Development and validation of a predictive model for bleeding after peripheral vascular intervention: A report from the National Cardiovascular Data Registry Peripheral Vascular Interventions Registry.

Journal Article (Journal Article)

OBJECTIVES: To develop a model to predict risk of in-hospital bleeding following endovascular peripheral vascular intervention. BACKGROUND: Peri-procedural bleeding is a common, potentially preventable complication of catheter-based peripheral vascular procedures and is associated with increased mortality. We used the National Cardiovascular Data Registry (NCDR) Peripheral Vascular Interventions (PVI) Registry to develop a novel risk-prediction model to identify patients who may derive the greatest benefit from application of strategies to prevent bleeding. METHODS: We examined all patients undergoing lower extremity PVI at 76 NCDR PVI hospitals from 2014 to 2017. Patients with acute limb ischemia (n = 1600) were excluded. Major bleeding was defined as overt bleeding with a hemoglobin (Hb) drop of ≥ 3 g/dl, any Hb decline of ≥ 4 g/dl, or a blood transfusion in patients with pre-procedure Hb ≥ 8 g/dl. Hierarchical multivariable logistic regression was used to develop a risk model to predict major bleeding. Model validation was performed using 1000 bootstrapped replicates of the population after sampling with replacement. RESULTS: Among 25,382 eligible patients, 1017 (4.0%) developed major bleeding. Predictors of bleeding included age, female sex, critical limb ischemia, non-femoral access, prior heart failure, and pre-procedure hemoglobin. The model demonstrated good discrimination (optimism corrected c-statistic = 0.67), calibration (corrected slope = 0.98, intercept of -0.04) and range of predicted risk (1%-18%). CONCLUSIONS: Post-procedural PVI bleeding risk can be predicted based upon pre- and peri-procedural patient characteristics. Further studies are needed to determine whether this model can be utilized to improve procedural safety through developing and targeting bleeding avoidance strategies.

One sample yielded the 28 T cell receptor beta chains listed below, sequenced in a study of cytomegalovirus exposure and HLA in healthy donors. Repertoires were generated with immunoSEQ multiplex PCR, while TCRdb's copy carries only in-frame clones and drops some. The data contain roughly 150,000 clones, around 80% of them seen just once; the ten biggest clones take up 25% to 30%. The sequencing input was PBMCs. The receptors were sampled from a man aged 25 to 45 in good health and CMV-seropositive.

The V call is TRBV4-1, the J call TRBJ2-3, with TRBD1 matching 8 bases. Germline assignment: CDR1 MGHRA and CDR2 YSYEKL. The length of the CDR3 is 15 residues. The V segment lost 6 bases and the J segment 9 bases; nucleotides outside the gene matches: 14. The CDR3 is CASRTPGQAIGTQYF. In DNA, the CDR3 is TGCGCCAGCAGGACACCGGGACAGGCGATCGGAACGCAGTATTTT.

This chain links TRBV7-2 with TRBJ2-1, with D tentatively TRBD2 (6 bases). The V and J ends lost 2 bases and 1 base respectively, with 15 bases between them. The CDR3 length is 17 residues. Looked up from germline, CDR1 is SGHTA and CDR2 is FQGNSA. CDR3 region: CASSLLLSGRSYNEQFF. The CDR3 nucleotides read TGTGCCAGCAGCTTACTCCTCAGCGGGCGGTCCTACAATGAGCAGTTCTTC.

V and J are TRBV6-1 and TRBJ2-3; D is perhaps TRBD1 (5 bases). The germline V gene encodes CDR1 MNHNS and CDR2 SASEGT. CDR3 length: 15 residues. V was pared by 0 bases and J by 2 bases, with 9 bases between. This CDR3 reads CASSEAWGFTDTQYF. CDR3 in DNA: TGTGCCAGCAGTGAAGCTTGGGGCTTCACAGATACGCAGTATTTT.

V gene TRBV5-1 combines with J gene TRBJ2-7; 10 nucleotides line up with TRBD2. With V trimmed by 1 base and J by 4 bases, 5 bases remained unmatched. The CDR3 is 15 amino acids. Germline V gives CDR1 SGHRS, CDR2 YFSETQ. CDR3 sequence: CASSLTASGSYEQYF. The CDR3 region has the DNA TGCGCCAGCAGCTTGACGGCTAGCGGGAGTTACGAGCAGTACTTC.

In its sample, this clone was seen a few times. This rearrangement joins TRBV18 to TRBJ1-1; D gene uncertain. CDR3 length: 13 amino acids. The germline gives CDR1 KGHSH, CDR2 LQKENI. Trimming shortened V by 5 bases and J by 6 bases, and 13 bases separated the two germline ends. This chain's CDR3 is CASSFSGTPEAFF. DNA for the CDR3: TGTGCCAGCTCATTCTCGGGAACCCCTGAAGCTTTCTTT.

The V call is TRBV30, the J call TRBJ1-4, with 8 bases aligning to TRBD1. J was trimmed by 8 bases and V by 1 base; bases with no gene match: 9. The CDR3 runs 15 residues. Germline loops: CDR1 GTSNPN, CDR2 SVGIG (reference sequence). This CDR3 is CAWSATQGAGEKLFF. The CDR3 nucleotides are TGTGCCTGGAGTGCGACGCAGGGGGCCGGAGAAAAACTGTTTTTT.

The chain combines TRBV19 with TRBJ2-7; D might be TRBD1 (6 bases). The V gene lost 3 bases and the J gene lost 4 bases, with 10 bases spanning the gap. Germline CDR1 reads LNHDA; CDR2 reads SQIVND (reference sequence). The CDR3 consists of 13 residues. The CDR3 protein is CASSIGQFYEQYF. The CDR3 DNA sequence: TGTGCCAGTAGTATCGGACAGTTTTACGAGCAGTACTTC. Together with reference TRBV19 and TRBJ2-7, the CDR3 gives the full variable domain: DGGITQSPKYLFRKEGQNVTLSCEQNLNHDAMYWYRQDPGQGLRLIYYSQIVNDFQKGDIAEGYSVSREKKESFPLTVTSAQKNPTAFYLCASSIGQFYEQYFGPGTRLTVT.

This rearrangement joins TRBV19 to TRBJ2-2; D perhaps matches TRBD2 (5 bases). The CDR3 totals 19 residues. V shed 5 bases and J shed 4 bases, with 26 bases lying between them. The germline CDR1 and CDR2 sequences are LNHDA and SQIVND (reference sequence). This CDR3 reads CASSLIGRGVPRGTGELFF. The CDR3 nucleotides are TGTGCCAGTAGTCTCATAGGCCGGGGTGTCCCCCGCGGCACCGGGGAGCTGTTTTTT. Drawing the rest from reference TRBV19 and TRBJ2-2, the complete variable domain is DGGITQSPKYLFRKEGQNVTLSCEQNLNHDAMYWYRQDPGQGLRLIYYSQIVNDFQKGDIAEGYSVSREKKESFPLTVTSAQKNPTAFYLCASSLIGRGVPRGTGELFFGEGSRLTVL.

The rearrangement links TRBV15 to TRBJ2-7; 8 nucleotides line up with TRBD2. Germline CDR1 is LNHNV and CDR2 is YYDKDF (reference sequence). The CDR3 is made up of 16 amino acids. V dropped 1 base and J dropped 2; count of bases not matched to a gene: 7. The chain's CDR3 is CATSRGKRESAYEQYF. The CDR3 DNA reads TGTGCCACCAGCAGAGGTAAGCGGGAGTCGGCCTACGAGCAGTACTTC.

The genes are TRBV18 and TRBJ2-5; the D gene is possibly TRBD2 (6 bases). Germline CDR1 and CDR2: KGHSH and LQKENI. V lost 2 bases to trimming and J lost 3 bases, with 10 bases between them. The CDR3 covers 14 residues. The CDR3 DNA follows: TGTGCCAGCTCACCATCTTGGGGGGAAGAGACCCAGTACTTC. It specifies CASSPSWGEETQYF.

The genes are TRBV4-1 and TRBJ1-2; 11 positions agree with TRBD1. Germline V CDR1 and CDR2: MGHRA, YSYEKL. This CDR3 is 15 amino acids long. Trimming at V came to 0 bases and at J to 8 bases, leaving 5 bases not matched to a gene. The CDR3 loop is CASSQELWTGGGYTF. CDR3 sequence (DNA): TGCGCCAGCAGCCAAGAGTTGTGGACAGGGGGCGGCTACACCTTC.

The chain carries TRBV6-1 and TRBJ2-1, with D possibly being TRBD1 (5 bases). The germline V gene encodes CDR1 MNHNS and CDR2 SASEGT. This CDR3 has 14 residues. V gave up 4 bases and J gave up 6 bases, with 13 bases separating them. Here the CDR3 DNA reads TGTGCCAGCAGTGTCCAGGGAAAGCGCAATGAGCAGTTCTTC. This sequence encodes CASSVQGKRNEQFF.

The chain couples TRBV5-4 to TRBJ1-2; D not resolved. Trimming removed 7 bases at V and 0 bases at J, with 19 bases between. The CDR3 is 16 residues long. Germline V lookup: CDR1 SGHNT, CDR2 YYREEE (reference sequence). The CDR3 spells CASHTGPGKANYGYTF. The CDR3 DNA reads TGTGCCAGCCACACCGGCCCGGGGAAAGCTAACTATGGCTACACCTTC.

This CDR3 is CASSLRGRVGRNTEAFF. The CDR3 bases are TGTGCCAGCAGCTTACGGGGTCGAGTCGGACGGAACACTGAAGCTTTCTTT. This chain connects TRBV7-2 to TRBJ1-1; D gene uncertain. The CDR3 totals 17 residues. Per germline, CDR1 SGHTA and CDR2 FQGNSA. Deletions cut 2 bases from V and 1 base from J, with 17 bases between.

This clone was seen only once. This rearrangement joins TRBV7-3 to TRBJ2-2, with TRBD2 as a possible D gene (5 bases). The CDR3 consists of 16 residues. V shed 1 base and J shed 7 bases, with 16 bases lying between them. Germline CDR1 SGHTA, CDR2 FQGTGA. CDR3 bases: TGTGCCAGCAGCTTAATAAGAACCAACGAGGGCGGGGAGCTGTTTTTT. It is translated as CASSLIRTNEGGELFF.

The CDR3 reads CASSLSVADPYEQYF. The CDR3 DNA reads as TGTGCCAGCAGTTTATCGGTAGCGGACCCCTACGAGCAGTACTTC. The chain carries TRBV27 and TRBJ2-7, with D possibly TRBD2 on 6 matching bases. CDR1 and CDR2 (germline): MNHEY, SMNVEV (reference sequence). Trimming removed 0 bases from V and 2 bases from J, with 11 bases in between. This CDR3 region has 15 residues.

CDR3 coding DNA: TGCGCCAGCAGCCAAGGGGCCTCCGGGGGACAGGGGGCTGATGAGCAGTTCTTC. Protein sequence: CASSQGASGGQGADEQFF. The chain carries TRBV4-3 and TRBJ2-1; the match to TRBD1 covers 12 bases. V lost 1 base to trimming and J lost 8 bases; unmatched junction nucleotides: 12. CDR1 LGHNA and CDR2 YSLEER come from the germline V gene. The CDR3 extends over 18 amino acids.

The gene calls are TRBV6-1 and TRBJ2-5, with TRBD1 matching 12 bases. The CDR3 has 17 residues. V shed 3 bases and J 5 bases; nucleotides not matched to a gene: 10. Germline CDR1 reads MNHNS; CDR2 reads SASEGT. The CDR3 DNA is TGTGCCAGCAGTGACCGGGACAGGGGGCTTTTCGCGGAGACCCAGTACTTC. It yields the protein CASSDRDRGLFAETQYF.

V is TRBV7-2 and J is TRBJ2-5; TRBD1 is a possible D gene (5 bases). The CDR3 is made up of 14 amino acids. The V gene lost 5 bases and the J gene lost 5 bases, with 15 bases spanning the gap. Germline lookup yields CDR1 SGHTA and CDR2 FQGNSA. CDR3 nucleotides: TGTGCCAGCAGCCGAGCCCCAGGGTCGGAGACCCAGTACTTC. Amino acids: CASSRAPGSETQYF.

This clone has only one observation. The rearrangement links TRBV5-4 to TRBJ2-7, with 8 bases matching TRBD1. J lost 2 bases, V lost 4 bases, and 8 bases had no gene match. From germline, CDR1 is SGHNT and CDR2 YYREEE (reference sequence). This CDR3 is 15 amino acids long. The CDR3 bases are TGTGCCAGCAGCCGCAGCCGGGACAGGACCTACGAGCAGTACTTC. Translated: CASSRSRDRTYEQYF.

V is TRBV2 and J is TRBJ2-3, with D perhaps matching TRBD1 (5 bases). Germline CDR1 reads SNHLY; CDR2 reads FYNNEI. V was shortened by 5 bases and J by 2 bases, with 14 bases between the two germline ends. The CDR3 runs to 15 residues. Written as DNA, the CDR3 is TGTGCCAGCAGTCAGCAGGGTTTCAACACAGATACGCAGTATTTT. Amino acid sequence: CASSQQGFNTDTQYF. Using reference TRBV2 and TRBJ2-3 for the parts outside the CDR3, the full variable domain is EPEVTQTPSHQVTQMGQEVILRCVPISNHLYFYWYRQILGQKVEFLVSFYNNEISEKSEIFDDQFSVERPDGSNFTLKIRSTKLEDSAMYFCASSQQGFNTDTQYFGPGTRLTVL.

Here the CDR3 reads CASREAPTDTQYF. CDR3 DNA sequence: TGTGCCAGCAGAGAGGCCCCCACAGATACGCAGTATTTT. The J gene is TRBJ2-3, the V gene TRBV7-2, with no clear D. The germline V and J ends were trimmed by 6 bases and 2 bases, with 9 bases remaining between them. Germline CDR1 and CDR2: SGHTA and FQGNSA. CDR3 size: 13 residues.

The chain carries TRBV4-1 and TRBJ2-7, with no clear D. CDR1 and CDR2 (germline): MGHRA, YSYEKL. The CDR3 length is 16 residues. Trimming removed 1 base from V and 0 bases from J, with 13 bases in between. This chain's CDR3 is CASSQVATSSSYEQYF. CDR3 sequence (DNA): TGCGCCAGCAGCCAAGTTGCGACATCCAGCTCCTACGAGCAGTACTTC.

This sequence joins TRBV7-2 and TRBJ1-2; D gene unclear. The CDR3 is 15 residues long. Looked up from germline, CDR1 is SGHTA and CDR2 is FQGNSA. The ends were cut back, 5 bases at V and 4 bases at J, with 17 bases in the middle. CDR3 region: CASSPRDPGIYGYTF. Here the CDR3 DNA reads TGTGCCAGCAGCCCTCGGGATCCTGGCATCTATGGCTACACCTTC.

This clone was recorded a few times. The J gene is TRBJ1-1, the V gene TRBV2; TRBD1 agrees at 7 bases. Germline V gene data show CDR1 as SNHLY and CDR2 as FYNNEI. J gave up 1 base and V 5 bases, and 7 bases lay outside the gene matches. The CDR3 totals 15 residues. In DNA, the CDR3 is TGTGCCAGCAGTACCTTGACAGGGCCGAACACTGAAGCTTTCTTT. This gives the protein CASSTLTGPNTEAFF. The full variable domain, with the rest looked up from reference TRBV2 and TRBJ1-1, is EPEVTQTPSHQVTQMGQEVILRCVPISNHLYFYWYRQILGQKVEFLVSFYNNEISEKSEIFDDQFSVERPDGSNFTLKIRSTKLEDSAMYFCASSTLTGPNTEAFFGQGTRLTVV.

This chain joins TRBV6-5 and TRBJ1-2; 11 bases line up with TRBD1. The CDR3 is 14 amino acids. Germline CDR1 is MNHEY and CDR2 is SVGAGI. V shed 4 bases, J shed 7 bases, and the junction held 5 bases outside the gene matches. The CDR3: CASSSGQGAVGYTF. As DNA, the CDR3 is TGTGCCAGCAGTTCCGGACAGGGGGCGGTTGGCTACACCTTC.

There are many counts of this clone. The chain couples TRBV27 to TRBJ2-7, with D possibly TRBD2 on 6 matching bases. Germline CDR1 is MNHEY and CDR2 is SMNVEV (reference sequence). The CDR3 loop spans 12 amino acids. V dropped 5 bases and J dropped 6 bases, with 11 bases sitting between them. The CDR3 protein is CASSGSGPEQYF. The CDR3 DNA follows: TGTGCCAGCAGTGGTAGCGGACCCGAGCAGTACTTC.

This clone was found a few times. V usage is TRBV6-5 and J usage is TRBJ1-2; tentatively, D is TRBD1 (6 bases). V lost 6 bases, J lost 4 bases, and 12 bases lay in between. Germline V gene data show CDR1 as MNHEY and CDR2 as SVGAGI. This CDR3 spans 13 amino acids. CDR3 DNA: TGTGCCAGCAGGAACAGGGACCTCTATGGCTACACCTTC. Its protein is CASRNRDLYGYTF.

Full Text

Duke Authors

Cited Authors

  • Salisbury, AC; Safley, DM; Kennedy, KF; Bhardwaj, B; Aronow, HD; Jones, WS; Feldman, DN; Secemsky, E; Tsai, TT; Attaran, RR; Spertus, JA

Published Date

  • December 1, 2021

Published In

Volume / Issue

  • 98 / 7

Start / End Page

  • 1363 - 1372

PubMed ID

  • 34569709

Electronic International Standard Serial Number (EISSN)

  • 1522-726X

Digital Object Identifier (DOI)

  • 10.1002/ccd.29961


  • eng

Conference Location

  • United States